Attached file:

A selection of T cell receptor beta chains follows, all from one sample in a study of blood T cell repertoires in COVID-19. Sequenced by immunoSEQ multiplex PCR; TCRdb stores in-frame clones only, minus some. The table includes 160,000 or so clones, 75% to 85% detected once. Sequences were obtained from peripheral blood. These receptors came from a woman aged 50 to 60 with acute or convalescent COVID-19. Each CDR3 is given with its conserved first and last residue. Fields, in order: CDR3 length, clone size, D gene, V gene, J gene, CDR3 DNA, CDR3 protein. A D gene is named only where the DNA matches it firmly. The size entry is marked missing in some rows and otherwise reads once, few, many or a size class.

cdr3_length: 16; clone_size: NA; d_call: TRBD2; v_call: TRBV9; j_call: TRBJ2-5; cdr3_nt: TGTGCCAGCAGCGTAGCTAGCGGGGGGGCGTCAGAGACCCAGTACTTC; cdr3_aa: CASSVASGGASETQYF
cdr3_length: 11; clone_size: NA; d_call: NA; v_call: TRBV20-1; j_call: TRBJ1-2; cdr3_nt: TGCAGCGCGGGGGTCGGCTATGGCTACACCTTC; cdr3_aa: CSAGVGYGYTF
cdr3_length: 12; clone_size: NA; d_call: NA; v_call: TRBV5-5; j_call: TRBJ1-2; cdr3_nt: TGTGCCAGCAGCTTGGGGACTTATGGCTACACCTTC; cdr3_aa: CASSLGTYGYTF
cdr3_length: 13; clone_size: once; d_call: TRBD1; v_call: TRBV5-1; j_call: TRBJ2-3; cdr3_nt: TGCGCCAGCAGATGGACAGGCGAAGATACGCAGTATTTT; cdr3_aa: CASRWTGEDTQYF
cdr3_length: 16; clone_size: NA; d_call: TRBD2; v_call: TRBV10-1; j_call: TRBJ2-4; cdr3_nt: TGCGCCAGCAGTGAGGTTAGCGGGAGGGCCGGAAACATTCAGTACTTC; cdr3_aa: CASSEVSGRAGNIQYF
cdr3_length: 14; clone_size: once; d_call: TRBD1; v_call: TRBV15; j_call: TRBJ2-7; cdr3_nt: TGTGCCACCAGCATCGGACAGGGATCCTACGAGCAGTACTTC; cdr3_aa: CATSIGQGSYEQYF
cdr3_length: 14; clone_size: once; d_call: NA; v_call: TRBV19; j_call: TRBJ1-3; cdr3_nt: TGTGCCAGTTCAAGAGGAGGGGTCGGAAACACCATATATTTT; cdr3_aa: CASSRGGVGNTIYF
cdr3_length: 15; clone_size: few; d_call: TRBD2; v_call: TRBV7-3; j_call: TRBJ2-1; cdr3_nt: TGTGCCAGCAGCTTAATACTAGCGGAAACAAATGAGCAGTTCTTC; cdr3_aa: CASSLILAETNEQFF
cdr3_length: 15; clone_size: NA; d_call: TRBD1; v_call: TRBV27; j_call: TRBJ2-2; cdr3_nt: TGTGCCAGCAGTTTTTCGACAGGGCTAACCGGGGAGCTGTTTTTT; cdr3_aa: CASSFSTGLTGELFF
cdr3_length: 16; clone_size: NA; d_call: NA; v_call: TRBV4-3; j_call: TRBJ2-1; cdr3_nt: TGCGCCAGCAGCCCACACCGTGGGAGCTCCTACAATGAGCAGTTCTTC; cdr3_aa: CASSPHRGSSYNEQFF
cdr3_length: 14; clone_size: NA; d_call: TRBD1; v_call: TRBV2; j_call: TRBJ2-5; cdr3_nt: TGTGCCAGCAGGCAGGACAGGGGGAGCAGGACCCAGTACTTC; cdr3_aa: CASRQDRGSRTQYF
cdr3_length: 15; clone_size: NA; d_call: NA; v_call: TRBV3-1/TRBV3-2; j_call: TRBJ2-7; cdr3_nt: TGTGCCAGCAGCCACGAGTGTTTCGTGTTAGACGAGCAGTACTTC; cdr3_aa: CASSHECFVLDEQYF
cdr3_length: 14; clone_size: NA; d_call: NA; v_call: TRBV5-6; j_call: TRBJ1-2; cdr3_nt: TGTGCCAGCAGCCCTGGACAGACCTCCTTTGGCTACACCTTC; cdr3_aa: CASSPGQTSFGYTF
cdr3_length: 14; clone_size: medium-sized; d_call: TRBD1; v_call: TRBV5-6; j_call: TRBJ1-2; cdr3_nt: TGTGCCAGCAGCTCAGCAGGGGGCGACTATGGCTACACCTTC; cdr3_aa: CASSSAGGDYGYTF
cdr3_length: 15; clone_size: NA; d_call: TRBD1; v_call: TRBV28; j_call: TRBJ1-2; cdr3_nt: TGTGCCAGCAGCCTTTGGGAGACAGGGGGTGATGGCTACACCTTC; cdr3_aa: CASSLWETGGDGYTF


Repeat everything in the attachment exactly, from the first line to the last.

A selection of T cell receptor beta chains follows, all from one sample in a study of blood T cell repertoires in COVID-19. Sequenced by immunoSEQ multiplex PCR; TCRdb stores in-frame clones only, minus some. The table includes 160,000 or so clones, 75% to 85% detected once. Sequences were obtained from peripheral blood. These receptors came from a woman aged 50 to 60 with acute or convalescent COVID-19. Each CDR3 is given with its conserved first and last residue. Fields, in order: CDR3 length, clone size, D gene, V gene, J gene, CDR3 DNA, CDR3 protein. A D gene is named only where the DNA matches it firmly. The size entry is marked missing in some rows and otherwise reads once, few, many or a size class.

cdr3_length: 16; clone_size: NA; d_call: TRBD2; v_call: TRBV9; j_call: TRBJ2-5; cdr3_nt: TGTGCCAGCAGCGTAGCTAGCGGGGGGGCGTCAGAGACCCAGTACTTC; cdr3_aa: CASSVASGGASETQYF
cdr3_length: 11; clone_size: NA; d_call: NA; v_call: TRBV20-1; j_call: TRBJ1-2; cdr3_nt: TGCAGCGCGGGGGTCGGCTATGGCTACACCTTC; cdr3_aa: CSAGVGYGYTF
cdr3_length: 12; clone_size: NA; d_call: NA; v_call: TRBV5-5; j_call: TRBJ1-2; cdr3_nt: TGTGCCAGCAGCTTGGGGACTTATGGCTACACCTTC; cdr3_aa: CASSLGTYGYTF
cdr3_length: 13; clone_size: once; d_call: TRBD1; v_call: TRBV5-1; j_call: TRBJ2-3; cdr3_nt: TGCGCCAGCAGATGGACAGGCGAAGATACGCAGTATTTT; cdr3_aa: CASRWTGEDTQYF
cdr3_length: 16; clone_size: NA; d_call: TRBD2; v_call: TRBV10-1; j_call: TRBJ2-4; cdr3_nt: TGCGCCAGCAGTGAGGTTAGCGGGAGGGCCGGAAACATTCAGTACTTC; cdr3_aa: CASSEVSGRAGNIQYF
cdr3_length: 14; clone_size: once; d_call: TRBD1; v_call: TRBV15; j_call: TRBJ2-7; cdr3_nt: TGTGCCACCAGCATCGGACAGGGATCCTACGAGCAGTACTTC; cdr3_aa: CATSIGQGSYEQYF
cdr3_length: 14; clone_size: once; d_call: NA; v_call: TRBV19; j_call: TRBJ1-3; cdr3_nt: TGTGCCAGTTCAAGAGGAGGGGTCGGAAACACCATATATTTT; cdr3_aa: CASSRGGVGNTIYF
cdr3_length: 15; clone_size: few; d_call: TRBD2; v_call: TRBV7-3; j_call: TRBJ2-1; cdr3_nt: TGTGCCAGCAGCTTAATACTAGCGGAAACAAATGAGCAGTTCTTC; cdr3_aa: CASSLILAETNEQFF
cdr3_length: 15; clone_size: NA; d_call: TRBD1; v_call: TRBV27; j_call: TRBJ2-2; cdr3_nt: TGTGCCAGCAGTTTTTCGACAGGGCTAACCGGGGAGCTGTTTTTT; cdr3_aa: CASSFSTGLTGELFF
cdr3_length: 16; clone_size: NA; d_call: NA; v_call: TRBV4-3; j_call: TRBJ2-1; cdr3_nt: TGCGCCAGCAGCCCACACCGTGGGAGCTCCTACAATGAGCAGTTCTTC; cdr3_aa: CASSPHRGSSYNEQFF
cdr3_length: 14; clone_size: NA; d_call: TRBD1; v_call: TRBV2; j_call: TRBJ2-5; cdr3_nt: TGTGCCAGCAGGCAGGACAGGGGGAGCAGGACCCAGTACTTC; cdr3_aa: CASRQDRGSRTQYF
cdr3_length: 15; clone_size: NA; d_call: NA; v_call: TRBV3-1/TRBV3-2; j_call: TRBJ2-7; cdr3_nt: TGTGCCAGCAGCCACGAGTGTTTCGTGTTAGACGAGCAGTACTTC; cdr3_aa: CASSHECFVLDEQYF
cdr3_length: 14; clone_size: NA; d_call: NA; v_call: TRBV5-6; j_call: TRBJ1-2; cdr3_nt: TGTGCCAGCAGCCCTGGACAGACCTCCTTTGGCTACACCTTC; cdr3_aa: CASSPGQTSFGYTF
cdr3_length: 14; clone_size: medium-sized; d_call: TRBD1; v_call: TRBV5-6; j_call: TRBJ1-2; cdr3_nt: TGTGCCAGCAGCTCAGCAGGGGGCGACTATGGCTACACCTTC; cdr3_aa: CASSSAGGDYGYTF
cdr3_length: 15; clone_size: NA; d_call: TRBD1; v_call: TRBV28; j_call: TRBJ1-2; cdr3_nt: TGTGCCAGCAGCCTTTGGGAGACAGGGGGTGATGGCTACACCTTC; cdr3_aa: CASSLWETGGDGYTF